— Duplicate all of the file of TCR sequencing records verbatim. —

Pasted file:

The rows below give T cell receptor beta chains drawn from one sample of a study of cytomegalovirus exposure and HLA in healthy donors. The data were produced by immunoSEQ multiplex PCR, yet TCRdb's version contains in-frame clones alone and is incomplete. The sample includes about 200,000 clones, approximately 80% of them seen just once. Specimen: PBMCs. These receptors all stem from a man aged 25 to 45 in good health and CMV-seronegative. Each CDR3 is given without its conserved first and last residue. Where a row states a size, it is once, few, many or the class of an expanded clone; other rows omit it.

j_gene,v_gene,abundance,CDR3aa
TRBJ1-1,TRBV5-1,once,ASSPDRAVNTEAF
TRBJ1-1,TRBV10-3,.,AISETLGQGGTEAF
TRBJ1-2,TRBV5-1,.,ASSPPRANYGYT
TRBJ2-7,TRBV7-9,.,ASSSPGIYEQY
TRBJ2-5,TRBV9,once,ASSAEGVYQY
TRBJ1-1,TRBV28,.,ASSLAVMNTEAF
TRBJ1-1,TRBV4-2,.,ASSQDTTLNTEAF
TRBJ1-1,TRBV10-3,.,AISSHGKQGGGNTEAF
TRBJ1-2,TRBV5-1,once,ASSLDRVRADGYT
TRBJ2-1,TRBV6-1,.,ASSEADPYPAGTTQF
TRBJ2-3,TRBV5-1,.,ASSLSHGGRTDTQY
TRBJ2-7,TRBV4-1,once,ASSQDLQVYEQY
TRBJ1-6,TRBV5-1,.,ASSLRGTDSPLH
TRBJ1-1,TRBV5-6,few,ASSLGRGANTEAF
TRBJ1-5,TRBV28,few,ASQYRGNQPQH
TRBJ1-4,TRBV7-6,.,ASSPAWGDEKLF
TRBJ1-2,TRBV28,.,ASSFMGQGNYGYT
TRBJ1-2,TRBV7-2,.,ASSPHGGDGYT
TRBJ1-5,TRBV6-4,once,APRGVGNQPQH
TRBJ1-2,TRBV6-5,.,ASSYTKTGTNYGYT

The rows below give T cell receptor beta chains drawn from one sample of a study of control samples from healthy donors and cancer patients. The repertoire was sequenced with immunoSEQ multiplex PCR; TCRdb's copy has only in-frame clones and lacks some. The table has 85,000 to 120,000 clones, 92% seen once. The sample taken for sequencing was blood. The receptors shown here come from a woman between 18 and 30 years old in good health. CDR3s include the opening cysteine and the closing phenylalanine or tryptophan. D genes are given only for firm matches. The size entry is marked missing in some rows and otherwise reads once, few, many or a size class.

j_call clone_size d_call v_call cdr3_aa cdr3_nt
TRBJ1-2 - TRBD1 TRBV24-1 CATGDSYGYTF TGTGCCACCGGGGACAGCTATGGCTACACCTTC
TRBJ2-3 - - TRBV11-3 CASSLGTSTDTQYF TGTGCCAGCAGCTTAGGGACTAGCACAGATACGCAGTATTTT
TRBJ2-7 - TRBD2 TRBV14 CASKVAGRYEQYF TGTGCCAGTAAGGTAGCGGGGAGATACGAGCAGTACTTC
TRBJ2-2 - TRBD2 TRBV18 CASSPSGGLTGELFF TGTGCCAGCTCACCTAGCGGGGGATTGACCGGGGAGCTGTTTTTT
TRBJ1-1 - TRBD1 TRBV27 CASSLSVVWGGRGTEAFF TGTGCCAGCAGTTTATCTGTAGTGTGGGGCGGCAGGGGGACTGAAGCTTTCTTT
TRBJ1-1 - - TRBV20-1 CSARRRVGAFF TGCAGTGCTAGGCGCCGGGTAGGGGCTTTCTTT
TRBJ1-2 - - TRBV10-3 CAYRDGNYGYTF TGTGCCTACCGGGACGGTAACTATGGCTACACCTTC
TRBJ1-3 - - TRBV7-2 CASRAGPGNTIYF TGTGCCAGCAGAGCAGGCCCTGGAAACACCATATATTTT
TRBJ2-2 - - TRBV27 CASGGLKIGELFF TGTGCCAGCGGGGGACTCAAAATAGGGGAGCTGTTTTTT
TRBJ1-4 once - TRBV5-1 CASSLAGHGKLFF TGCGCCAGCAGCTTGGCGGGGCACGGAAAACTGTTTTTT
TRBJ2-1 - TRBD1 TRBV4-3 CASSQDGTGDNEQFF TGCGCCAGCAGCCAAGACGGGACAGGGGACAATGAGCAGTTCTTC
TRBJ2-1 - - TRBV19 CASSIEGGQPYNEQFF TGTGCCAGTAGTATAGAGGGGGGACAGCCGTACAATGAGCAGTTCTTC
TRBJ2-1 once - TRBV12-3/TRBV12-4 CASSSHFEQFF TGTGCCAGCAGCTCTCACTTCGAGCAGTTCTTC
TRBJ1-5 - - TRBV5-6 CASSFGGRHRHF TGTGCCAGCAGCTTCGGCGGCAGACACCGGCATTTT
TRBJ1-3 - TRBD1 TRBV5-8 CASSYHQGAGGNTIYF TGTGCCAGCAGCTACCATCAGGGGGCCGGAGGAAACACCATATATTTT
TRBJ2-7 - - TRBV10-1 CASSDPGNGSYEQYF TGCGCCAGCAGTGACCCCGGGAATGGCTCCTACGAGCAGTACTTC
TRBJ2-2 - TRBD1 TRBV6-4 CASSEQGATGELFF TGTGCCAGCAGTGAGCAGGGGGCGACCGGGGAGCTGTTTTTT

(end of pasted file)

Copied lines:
The rows below give T cell receptor beta chains drawn from one sample of a study of cytomegalovirus exposure and HLA in healthy donors. The data were produced by immunoSEQ multiplex PCR, yet TCRdb's version contains in-frame clones alone and is incomplete. The sample includes about 200,000 clones, approximately 80% of them seen just once. Specimen: PBMCs. These receptors all stem from a man aged 25 to 45 in good health and CMV-seronegative. Each CDR3 is given without its conserved first and last residue. Where a row states a size, it is once, few, many or the class of an expanded clone; other rows omit it.

j_gene,v_gene,abundance,CDR3aa
TRBJ1-1,TRBV5-1,once,ASSPDRAVNTEAF
TRBJ1-1,TRBV10-3,.,AISETLGQGGTEAF
TRBJ1-2,TRBV5-1,.,ASSPPRANYGYT
TRBJ2-7,TRBV7-9,.,ASSSPGIYEQY
TRBJ2-5,TRBV9,once,ASSAEGVYQY
TRBJ1-1,TRBV28,.,ASSLAVMNTEAF
TRBJ1-1,TRBV4-2,.,ASSQDTTLNTEAF
TRBJ1-1,TRBV10-3,.,AISSHGKQGGGNTEAF
TRBJ1-2,TRBV5-1,once,ASSLDRVRADGYT
TRBJ2-1,TRBV6-1,.,ASSEADPYPAGTTQF
TRBJ2-3,TRBV5-1,.,ASSLSHGGRTDTQY
TRBJ2-7,TRBV4-1,once,ASSQDLQVYEQY
TRBJ1-6,TRBV5-1,.,ASSLRGTDSPLH
TRBJ1-1,TRBV5-6,few,ASSLGRGANTEAF
TRBJ1-5,TRBV28,few,ASQYRGNQPQH
TRBJ1-4,TRBV7-6,.,ASSPAWGDEKLF
TRBJ1-2,TRBV28,.,ASSFMGQGNYGYT
TRBJ1-2,TRBV7-2,.,ASSPHGGDGYT
TRBJ1-5,TRBV6-4,once,APRGVGNQPQH
TRBJ1-2,TRBV6-5,.,ASSYTKTGTNYGYT

The rows below give T cell receptor beta chains drawn from one sample of a study of control samples from healthy donors and cancer patients. The repertoire was sequenced with immunoSEQ multiplex PCR; TCRdb's copy has only in-frame clones and lacks some. The table has 85,000 to 120,000 clones, 92% seen once. The sample taken for sequencing was blood. The receptors shown here come from a woman between 18 and 30 years old in good health. CDR3s include the opening cysteine and the closing phenylalanine or tryptophan. D genes are given only for firm matches. The size entry is marked missing in some rows and otherwise reads once, few, many or a size class.

j_call clone_size d_call v_call cdr3_aa cdr3_nt
TRBJ1-2 - TRBD1 TRBV24-1 CATGDSYGYTF TGTGCCACCGGGGACAGCTATGGCTACACCTTC
TRBJ2-3 - - TRBV11-3 CASSLGTSTDTQYF TGTGCCAGCAGCTTAGGGACTAGCACAGATACGCAGTATTTT
TRBJ2-7 - TRBD2 TRBV14 CASKVAGRYEQYF TGTGCCAGTAAGGTAGCGGGGAGATACGAGCAGTACTTC
TRBJ2-2 - TRBD2 TRBV18 CASSPSGGLTGELFF TGTGCCAGCTCACCTAGCGGGGGATTGACCGGGGAGCTGTTTTTT
TRBJ1-1 - TRBD1 TRBV27 CASSLSVVWGGRGTEAFF TGTGCCAGCAGTTTATCTGTAGTGTGGGGCGGCAGGGGGACTGAAGCTTTCTTT
TRBJ1-1 - - TRBV20-1 CSARRRVGAFF TGCAGTGCTAGGCGCCGGGTAGGGGCTTTCTTT
TRBJ1-2 - - TRBV10-3 CAYRDGNYGYTF TGTGCCTACCGGGACGGTAACTATGGCTACACCTTC
TRBJ1-3 - - TRBV7-2 CASRAGPGNTIYF TGTGCCAGCAGAGCAGGCCCTGGAAACACCATATATTTT
TRBJ2-2 - - TRBV27 CASGGLKIGELFF TGTGCCAGCGGGGGACTCAAAATAGGGGAGCTGTTTTTT
TRBJ1-4 once - TRBV5-1 CASSLAGHGKLFF TGCGCCAGCAGCTTGGCGGGGCACGGAAAACTGTTTTTT
TRBJ2-1 - TRBD1 TRBV4-3 CASSQDGTGDNEQFF TGCGCCAGCAGCCAAGACGGGACAGGGGACAATGAGCAGTTCTTC
TRBJ2-1 - - TRBV19 CASSIEGGQPYNEQFF TGTGCCAGTAGTATAGAGGGGGGACAGCCGTACAATGAGCAGTTCTTC
TRBJ2-1 once - TRBV12-3/TRBV12-4 CASSSHFEQFF TGTGCCAGCAGCTCTCACTTCGAGCAGTTCTTC
TRBJ1-5 - - TRBV5-6 CASSFGGRHRHF TGTGCCAGCAGCTTCGGCGGCAGACACCGGCATTTT
TRBJ1-3 - TRBD1 TRBV5-8 CASSYHQGAGGNTIYF TGTGCCAGCAGCTACCATCAGGGGGCCGGAGGAAACACCATATATTTT
TRBJ2-7 - - TRBV10-1 CASSDPGNGSYEQYF TGCGCCAGCAGTGACCCCGGGAATGGCTCCTACGAGCAGTACTTC
TRBJ2-2 - TRBD1 TRBV6-4 CASSEQGATGELFF TGTGCCAGCAGTGAGCAGGGGGCGACCGGGGAGCTGTTTTTT